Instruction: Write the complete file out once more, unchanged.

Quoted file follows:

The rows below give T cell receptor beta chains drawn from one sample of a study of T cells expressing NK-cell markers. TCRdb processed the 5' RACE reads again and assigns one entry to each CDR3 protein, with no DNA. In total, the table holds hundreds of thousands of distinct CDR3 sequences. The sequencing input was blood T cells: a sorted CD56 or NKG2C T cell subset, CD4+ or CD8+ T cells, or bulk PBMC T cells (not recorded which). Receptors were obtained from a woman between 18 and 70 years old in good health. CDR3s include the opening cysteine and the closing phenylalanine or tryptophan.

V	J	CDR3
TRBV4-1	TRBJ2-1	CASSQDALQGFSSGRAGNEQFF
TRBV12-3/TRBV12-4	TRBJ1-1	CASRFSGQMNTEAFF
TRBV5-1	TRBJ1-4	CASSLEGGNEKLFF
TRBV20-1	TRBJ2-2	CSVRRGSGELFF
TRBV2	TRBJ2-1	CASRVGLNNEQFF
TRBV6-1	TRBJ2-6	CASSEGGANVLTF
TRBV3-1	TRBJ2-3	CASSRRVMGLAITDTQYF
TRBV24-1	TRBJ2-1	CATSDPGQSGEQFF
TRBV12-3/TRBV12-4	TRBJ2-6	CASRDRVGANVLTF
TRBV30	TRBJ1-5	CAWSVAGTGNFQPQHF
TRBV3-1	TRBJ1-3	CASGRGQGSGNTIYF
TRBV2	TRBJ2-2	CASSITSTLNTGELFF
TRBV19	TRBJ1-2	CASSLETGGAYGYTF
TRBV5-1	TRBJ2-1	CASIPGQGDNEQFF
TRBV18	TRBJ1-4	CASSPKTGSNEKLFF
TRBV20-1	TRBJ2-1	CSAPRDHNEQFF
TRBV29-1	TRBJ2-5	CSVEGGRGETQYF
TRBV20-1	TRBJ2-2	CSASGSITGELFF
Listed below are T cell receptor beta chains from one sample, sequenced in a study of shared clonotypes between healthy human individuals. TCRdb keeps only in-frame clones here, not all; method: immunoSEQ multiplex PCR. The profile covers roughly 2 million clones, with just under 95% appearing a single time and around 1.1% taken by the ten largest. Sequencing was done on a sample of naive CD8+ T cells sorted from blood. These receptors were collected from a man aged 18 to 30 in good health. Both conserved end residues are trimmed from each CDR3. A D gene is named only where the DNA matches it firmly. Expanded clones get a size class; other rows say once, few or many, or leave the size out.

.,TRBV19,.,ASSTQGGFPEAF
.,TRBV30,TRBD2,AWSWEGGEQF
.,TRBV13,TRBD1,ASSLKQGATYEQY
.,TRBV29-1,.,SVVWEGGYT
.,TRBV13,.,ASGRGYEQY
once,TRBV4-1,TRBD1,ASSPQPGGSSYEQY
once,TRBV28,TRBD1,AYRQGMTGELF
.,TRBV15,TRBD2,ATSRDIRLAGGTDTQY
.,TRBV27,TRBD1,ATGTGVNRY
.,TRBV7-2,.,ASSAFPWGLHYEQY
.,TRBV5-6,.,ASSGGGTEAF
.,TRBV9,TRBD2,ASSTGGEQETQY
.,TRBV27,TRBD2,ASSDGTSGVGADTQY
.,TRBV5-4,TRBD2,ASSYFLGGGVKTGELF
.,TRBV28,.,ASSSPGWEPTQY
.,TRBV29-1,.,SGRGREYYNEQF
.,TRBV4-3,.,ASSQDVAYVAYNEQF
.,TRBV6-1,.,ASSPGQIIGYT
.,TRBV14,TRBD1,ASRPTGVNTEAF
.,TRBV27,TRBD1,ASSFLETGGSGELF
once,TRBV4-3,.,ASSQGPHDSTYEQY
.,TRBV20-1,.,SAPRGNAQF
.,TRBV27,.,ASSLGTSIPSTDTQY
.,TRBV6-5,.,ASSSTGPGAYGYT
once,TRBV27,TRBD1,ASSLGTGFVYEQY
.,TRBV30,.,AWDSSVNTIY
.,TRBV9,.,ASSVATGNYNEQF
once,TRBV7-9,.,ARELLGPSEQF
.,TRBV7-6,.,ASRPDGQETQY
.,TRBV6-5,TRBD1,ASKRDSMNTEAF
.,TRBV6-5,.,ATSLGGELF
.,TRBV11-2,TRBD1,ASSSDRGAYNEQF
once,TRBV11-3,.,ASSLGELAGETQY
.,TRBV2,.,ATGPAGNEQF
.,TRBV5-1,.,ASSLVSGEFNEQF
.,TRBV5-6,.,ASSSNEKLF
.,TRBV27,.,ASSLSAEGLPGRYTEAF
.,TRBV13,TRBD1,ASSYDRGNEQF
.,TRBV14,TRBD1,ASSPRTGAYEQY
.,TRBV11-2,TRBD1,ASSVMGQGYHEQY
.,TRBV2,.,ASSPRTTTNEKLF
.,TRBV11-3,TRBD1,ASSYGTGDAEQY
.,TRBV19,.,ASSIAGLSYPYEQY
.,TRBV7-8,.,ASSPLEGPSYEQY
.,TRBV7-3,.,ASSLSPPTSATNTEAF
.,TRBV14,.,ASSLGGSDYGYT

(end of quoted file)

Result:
The rows below give T cell receptor beta chains drawn from one sample of a study of T cells expressing NK-cell markers. TCRdb processed the 5' RACE reads again and assigns one entry to each CDR3 protein, with no DNA. In total, the table holds hundreds of thousands of distinct CDR3 sequences. The sequencing input was blood T cells: a sorted CD56 or NKG2C T cell subset, CD4+ or CD8+ T cells, or bulk PBMC T cells (not recorded which). Receptors were obtained from a woman between 18 and 70 years old in good health. CDR3s include the opening cysteine and the closing phenylalanine or tryptophan.

V	J	CDR3
TRBV4-1	TRBJ2-1	CASSQDALQGFSSGRAGNEQFF
TRBV12-3/TRBV12-4	TRBJ1-1	CASRFSGQMNTEAFF
TRBV5-1	TRBJ1-4	CASSLEGGNEKLFF
TRBV20-1	TRBJ2-2	CSVRRGSGELFF
TRBV2	TRBJ2-1	CASRVGLNNEQFF
TRBV6-1	TRBJ2-6	CASSEGGANVLTF
TRBV3-1	TRBJ2-3	CASSRRVMGLAITDTQYF
TRBV24-1	TRBJ2-1	CATSDPGQSGEQFF
TRBV12-3/TRBV12-4	TRBJ2-6	CASRDRVGANVLTF
TRBV30	TRBJ1-5	CAWSVAGTGNFQPQHF
TRBV3-1	TRBJ1-3	CASGRGQGSGNTIYF
TRBV2	TRBJ2-2	CASSITSTLNTGELFF
TRBV19	TRBJ1-2	CASSLETGGAYGYTF
TRBV5-1	TRBJ2-1	CASIPGQGDNEQFF
TRBV18	TRBJ1-4	CASSPKTGSNEKLFF
TRBV20-1	TRBJ2-1	CSAPRDHNEQFF
TRBV29-1	TRBJ2-5	CSVEGGRGETQYF
TRBV20-1	TRBJ2-2	CSASGSITGELFF
Listed below are T cell receptor beta chains from one sample, sequenced in a study of shared clonotypes between healthy human individuals. TCRdb keeps only in-frame clones here, not all; method: immunoSEQ multiplex PCR. The profile covers roughly 2 million clones, with just under 95% appearing a single time and around 1.1% taken by the ten largest. Sequencing was done on a sample of naive CD8+ T cells sorted from blood. These receptors were collected from a man aged 18 to 30 in good health. Both conserved end residues are trimmed from each CDR3. A D gene is named only where the DNA matches it firmly. Expanded clones get a size class; other rows say once, few or many, or leave the size out.

.,TRBV19,.,ASSTQGGFPEAF
.,TRBV30,TRBD2,AWSWEGGEQF
.,TRBV13,TRBD1,ASSLKQGATYEQY
.,TRBV29-1,.,SVVWEGGYT
.,TRBV13,.,ASGRGYEQY
once,TRBV4-1,TRBD1,ASSPQPGGSSYEQY
once,TRBV28,TRBD1,AYRQGMTGELF
.,TRBV15,TRBD2,ATSRDIRLAGGTDTQY
.,TRBV27,TRBD1,ATGTGVNRY
.,TRBV7-2,.,ASSAFPWGLHYEQY
.,TRBV5-6,.,ASSGGGTEAF
.,TRBV9,TRBD2,ASSTGGEQETQY
.,TRBV27,TRBD2,ASSDGTSGVGADTQY
.,TRBV5-4,TRBD2,ASSYFLGGGVKTGELF
.,TRBV28,.,ASSSPGWEPTQY
.,TRBV29-1,.,SGRGREYYNEQF
.,TRBV4-3,.,ASSQDVAYVAYNEQF
.,TRBV6-1,.,ASSPGQIIGYT
.,TRBV14,TRBD1,ASRPTGVNTEAF
.,TRBV27,TRBD1,ASSFLETGGSGELF
once,TRBV4-3,.,ASSQGPHDSTYEQY
.,TRBV20-1,.,SAPRGNAQF
.,TRBV27,.,ASSLGTSIPSTDTQY
.,TRBV6-5,.,ASSSTGPGAYGYT
once,TRBV27,TRBD1,ASSLGTGFVYEQY
.,TRBV30,.,AWDSSVNTIY
.,TRBV9,.,ASSVATGNYNEQF
once,TRBV7-9,.,ARELLGPSEQF
.,TRBV7-6,.,ASRPDGQETQY
.,TRBV6-5,TRBD1,ASKRDSMNTEAF
.,TRBV6-5,.,ATSLGGELF
.,TRBV11-2,TRBD1,ASSSDRGAYNEQF
once,TRBV11-3,.,ASSLGELAGETQY
.,TRBV2,.,ATGPAGNEQF
.,TRBV5-1,.,ASSLVSGEFNEQF
.,TRBV5-6,.,ASSSNEKLF
.,TRBV27,.,ASSLSAEGLPGRYTEAF
.,TRBV13,TRBD1,ASSYDRGNEQF
.,TRBV14,TRBD1,ASSPRTGAYEQY
.,TRBV11-2,TRBD1,ASSVMGQGYHEQY
.,TRBV2,.,ASSPRTTTNEKLF
.,TRBV11-3,TRBD1,ASSYGTGDAEQY
.,TRBV19,.,ASSIAGLSYPYEQY
.,TRBV7-8,.,ASSPLEGPSYEQY
.,TRBV7-3,.,ASSLSPPTSATNTEAF
.,TRBV14,.,ASSLGGSDYGYT